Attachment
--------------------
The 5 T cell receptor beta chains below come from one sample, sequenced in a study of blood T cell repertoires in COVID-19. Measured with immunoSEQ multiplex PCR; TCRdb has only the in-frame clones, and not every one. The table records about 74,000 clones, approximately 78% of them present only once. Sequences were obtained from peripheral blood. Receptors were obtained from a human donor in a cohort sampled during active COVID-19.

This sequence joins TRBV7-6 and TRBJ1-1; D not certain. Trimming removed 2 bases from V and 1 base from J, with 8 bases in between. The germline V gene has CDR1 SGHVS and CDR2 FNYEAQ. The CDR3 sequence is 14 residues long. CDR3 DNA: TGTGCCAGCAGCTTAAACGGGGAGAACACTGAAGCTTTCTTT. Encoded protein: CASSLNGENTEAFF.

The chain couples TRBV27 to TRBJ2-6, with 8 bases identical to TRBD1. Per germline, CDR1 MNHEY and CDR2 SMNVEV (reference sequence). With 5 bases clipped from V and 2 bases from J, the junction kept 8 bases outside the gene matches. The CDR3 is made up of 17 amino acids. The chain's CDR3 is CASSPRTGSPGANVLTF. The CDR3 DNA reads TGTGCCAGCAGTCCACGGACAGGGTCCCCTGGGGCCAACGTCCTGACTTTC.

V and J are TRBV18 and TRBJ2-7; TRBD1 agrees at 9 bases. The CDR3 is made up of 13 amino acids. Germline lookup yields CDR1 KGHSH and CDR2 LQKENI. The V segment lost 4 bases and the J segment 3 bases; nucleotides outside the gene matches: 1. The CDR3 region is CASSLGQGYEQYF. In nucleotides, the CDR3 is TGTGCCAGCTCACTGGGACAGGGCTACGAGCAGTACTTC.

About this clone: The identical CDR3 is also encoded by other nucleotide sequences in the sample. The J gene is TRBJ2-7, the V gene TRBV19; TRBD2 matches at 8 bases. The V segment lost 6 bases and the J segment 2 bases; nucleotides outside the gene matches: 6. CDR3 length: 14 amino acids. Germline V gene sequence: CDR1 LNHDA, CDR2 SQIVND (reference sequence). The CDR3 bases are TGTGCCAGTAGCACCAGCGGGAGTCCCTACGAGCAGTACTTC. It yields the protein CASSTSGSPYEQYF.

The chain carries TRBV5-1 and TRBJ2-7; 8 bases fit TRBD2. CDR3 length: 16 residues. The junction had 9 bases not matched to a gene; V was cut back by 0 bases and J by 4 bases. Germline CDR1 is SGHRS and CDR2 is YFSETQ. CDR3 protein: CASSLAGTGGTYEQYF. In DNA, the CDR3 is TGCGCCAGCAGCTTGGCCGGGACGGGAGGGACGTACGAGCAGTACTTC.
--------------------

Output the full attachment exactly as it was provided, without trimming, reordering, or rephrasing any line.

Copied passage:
The 5 T cell receptor beta chains below come from one sample, sequenced in a study of blood T cell repertoires in COVID-19. Measured with immunoSEQ multiplex PCR; TCRdb has only the in-frame clones, and not every one. The table records about 74,000 clones, approximately 78% of them present only once. Sequences were obtained from peripheral blood. Receptors were obtained from a human donor in a cohort sampled during active COVID-19.

This sequence joins TRBV7-6 and TRBJ1-1; D not certain. Trimming removed 2 bases from V and 1 base from J, with 8 bases in between. The germline V gene has CDR1 SGHVS and CDR2 FNYEAQ. The CDR3 sequence is 14 residues long. CDR3 DNA: TGTGCCAGCAGCTTAAACGGGGAGAACACTGAAGCTTTCTTT. Encoded protein: CASSLNGENTEAFF.

The chain couples TRBV27 to TRBJ2-6, with 8 bases identical to TRBD1. Per germline, CDR1 MNHEY and CDR2 SMNVEV (reference sequence). With 5 bases clipped from V and 2 bases from J, the junction kept 8 bases outside the gene matches. The CDR3 is made up of 17 amino acids. The chain's CDR3 is CASSPRTGSPGANVLTF. The CDR3 DNA reads TGTGCCAGCAGTCCACGGACAGGGTCCCCTGGGGCCAACGTCCTGACTTTC.

V and J are TRBV18 and TRBJ2-7; TRBD1 agrees at 9 bases. The CDR3 is made up of 13 amino acids. Germline lookup yields CDR1 KGHSH and CDR2 LQKENI. The V segment lost 4 bases and the J segment 3 bases; nucleotides outside the gene matches: 1. The CDR3 region is CASSLGQGYEQYF. In nucleotides, the CDR3 is TGTGCCAGCTCACTGGGACAGGGCTACGAGCAGTACTTC.

About this clone: The identical CDR3 is also encoded by other nucleotide sequences in the sample. The J gene is TRBJ2-7, the V gene TRBV19; TRBD2 matches at 8 bases. The V segment lost 6 bases and the J segment 2 bases; nucleotides outside the gene matches: 6. CDR3 length: 14 amino acids. Germline V gene sequence: CDR1 LNHDA, CDR2 SQIVND (reference sequence). The CDR3 bases are TGTGCCAGTAGCACCAGCGGGAGTCCCTACGAGCAGTACTTC. It yields the protein CASSTSGSPYEQYF.

The chain carries TRBV5-1 and TRBJ2-7; 8 bases fit TRBD2. CDR3 length: 16 residues. The junction had 9 bases not matched to a gene; V was cut back by 0 bases and J by 4 bases. Germline CDR1 is SGHRS and CDR2 is YFSETQ. CDR3 protein: CASSLAGTGGTYEQYF. In DNA, the CDR3 is TGCGCCAGCAGCTTGGCCGGGACGGGAGGGACGTACGAGCAGTACTTC.